Sri Lanka: Get A Peek Into This Little Known Destination


When I thought about popular travel destinations in South Asia the main country that comes to mind would be India. We’ve all heard about others’ majestic experiences backpacking through India for the first time and getting lost with all the new sights, smells and sounds. But located just a short flight south is the beautiful country of Sri Lanka.

I’ll be honest, I knew next to nothing about the culture, people, geography and its history. So many times I’ve traveled to places with accurate and reasonable expectations of what I would experience and see. That is why Sri Lanka was such a pleasant destination for me because I was heading down to a place that was unknown to me.

Like with most of those who travel, there is the challenge of having limited time. My travel buddy and I were on a tight schedule and could only allocate about 12 days for Sri Lanka. We decided to focus more on the interior parts of the country known for the lush mountains and tea fields.

We, like all other tourists who visit Sri Lanka, began our journey from the capital city of Colombo. From there we had to figure out how to use their public transportation system since we were traveling on a budget.

First sunset in Colombo // Photo credit (Instagram: @_pablo.chang_)
Walking along the railway tracks in Colombo // Photo credit (Instagram: @_pablo.chang_)

The two most common ways to travel in Sri Lanka are by public bus and train. Both options have their pros and cons.

The public buses are easily accessible and go to every city and town. Another positive is the price. The most one will be paying for a single trip, without transfers, is about 200 LKR (1.30 USD).  

The public buses are like nothing I’ve ever seen during my travels. They look exactly like your classic old yellow school buses but painted in worn down bright colors. You can’t miss them! Most have a television screen in the front of the bus that plays random, but interesting, Sri Lankan music videos which can help kill time on your route.

The negatives with the public buses are that rides are bumpy and uncomfortable. The bus seats are spaced tightly to fit as many people as possible, so be prepared to get cozy with the locals. However, you do not have to worry about space for your large travel bags, because the ticket attendant will put them in the storage trunk in the back of the bus for you.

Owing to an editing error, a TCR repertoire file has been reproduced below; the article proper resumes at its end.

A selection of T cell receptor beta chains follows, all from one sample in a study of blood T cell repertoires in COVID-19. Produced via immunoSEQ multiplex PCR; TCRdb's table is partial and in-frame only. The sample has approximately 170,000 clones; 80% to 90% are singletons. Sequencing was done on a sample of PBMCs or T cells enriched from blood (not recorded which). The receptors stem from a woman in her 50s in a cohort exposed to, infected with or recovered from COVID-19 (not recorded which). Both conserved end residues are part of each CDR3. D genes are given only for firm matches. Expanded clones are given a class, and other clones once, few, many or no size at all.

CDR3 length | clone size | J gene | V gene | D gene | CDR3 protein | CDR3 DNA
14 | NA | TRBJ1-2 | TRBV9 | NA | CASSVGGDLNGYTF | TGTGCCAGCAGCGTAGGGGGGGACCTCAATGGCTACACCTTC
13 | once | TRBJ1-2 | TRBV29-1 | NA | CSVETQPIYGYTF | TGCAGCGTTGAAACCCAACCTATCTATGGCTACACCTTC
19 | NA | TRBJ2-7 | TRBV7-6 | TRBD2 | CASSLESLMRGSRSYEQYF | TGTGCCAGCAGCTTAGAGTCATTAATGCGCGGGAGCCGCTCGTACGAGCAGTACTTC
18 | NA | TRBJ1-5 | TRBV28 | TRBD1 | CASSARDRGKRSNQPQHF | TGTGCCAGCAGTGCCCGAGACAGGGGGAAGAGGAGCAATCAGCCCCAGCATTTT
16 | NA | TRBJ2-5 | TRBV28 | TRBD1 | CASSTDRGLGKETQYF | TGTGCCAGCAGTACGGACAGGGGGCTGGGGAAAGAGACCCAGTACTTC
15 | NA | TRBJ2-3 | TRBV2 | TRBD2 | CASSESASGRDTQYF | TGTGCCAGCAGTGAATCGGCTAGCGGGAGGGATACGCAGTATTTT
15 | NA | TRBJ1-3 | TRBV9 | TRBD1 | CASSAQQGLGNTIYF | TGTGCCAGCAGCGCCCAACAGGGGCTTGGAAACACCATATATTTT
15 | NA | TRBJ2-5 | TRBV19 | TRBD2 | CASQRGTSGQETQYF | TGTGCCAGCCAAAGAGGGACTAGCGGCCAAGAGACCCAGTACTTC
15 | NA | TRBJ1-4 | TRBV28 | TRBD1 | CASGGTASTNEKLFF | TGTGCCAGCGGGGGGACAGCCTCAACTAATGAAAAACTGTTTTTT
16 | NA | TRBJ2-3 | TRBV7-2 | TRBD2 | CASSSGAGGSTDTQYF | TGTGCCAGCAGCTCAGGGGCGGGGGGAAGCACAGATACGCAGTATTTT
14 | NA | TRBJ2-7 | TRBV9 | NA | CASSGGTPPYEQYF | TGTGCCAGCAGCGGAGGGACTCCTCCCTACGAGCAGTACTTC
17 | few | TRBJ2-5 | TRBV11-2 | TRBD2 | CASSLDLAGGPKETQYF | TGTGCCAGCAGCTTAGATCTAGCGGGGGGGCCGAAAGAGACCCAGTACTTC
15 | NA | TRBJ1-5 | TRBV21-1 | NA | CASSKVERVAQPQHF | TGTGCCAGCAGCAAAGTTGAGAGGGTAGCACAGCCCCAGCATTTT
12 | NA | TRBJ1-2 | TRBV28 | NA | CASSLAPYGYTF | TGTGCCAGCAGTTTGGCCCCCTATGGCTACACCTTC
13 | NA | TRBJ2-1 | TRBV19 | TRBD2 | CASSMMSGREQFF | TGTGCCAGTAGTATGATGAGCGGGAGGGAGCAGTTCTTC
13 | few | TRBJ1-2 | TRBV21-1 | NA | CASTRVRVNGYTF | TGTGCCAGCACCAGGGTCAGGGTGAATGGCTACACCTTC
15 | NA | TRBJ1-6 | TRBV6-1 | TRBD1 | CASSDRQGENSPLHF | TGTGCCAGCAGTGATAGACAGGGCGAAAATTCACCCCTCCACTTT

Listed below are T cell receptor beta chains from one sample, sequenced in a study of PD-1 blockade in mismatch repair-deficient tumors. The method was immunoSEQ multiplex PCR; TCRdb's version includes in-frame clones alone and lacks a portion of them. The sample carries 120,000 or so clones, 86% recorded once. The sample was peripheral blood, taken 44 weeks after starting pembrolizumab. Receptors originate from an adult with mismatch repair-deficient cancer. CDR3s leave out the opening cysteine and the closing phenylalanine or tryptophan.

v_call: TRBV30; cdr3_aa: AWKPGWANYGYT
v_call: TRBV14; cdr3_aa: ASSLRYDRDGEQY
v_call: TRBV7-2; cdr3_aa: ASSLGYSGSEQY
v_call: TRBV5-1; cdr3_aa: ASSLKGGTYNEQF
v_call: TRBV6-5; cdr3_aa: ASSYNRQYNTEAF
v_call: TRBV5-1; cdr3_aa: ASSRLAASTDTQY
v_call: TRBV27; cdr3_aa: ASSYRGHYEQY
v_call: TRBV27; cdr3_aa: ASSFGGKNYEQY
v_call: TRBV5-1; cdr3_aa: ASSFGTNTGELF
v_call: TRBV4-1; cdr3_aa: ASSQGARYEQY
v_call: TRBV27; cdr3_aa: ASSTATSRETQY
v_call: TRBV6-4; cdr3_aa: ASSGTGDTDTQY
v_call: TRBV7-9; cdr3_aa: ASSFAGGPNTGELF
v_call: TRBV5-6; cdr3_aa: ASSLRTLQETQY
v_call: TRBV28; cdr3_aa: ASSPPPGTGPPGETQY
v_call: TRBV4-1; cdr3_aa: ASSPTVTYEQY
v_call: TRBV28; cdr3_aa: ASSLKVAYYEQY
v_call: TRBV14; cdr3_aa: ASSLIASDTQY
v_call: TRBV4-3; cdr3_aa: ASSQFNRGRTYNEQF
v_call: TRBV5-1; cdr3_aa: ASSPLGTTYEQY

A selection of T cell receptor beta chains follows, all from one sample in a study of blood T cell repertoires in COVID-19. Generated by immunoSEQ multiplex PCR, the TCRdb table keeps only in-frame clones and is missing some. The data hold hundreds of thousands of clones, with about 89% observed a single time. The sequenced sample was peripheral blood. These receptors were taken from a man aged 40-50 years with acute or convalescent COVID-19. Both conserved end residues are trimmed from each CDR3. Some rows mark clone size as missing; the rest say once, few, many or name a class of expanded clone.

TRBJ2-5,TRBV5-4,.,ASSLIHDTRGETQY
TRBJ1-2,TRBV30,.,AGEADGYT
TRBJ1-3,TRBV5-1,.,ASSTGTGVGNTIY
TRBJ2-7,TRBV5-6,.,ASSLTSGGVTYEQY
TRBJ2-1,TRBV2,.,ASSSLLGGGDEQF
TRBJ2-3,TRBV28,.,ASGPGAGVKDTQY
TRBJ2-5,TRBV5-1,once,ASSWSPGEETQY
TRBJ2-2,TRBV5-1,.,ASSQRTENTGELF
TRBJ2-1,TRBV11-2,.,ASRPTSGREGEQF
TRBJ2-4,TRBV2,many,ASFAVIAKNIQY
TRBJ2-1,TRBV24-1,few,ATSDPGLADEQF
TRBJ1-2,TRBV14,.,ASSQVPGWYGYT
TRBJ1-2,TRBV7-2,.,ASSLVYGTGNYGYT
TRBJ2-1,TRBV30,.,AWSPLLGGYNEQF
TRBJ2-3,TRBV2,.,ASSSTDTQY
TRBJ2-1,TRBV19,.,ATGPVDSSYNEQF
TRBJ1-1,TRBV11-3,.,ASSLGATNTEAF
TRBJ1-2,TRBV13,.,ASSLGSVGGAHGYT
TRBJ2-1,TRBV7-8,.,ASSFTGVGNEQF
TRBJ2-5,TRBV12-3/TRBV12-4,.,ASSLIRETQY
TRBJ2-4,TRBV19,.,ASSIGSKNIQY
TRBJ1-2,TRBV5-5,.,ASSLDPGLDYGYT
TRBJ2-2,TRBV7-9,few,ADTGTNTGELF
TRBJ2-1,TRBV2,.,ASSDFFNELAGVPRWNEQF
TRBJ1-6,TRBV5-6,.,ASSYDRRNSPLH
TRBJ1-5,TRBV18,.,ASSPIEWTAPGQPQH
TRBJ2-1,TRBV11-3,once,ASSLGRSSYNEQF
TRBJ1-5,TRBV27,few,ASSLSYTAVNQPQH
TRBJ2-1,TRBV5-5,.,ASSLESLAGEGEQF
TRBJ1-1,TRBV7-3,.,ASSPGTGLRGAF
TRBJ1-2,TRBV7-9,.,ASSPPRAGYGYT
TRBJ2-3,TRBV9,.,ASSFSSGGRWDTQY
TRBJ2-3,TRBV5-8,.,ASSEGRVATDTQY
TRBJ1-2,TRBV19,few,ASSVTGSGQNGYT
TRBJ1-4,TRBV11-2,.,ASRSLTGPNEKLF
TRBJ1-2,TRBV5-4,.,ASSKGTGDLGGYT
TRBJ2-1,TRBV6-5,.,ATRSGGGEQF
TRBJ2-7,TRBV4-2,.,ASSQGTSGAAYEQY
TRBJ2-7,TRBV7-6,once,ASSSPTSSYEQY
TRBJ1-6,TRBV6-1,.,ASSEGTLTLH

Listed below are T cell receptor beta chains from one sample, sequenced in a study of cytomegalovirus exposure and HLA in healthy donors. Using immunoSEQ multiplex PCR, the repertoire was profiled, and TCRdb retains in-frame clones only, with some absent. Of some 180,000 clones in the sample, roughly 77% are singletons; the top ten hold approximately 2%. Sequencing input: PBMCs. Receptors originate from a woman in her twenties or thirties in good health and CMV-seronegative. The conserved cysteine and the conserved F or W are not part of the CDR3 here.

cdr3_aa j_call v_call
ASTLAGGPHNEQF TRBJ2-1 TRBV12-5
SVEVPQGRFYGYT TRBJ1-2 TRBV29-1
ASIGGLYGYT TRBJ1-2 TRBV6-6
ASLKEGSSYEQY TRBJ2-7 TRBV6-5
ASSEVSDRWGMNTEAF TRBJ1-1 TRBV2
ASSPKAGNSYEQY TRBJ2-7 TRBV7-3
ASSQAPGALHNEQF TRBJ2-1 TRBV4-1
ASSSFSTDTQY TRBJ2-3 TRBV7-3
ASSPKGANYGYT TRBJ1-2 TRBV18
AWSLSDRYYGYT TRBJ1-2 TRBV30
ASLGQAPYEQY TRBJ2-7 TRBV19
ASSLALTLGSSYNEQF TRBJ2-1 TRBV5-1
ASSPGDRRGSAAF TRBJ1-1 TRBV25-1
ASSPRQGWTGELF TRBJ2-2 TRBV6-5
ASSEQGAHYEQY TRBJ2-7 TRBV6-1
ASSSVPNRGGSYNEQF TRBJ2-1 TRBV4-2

Public transit buses from Colombo Fort

Our first big stop was the small town of Sigiriya. Tourists come here solely for Lion Rock, the ancient palace fortress. It is probably Sri Lanka’s most iconic and popular tourist destination.

We arrived at Dambulla around 1 pm and since the park grounds closed around 5 pm that day, we headed straight to the park after dumping our bags off at our guest hotel (Sigiriya Amenity Home Stay). Even before entering the park grounds, I could see the enormous orange rock cutting through the bright blue Sri Lankan sky.

Sigiriya Rock // Photo credit (Instagram: @_pablo.chang_)

As I walked right up to the base of Sigiriya and looked up, I could feel my quads tremble as I was assessing all the stairs in the mid afternoon heat. Immediately after having these thoughts, waves of Sri Lankan school children started passing us and started their ascent with big smiles and excitement on their faces. So I quickly followed suit, because I don’t like losing to kids…

In all honesty, the hike up was easier and shorter than I expected which was very welcomed after our long commute from Colombo by the bus earlier that morning. When I got to top, it was very nice to see locals and tourists all enjoying and exploring the ancient ruins of the palace fortress.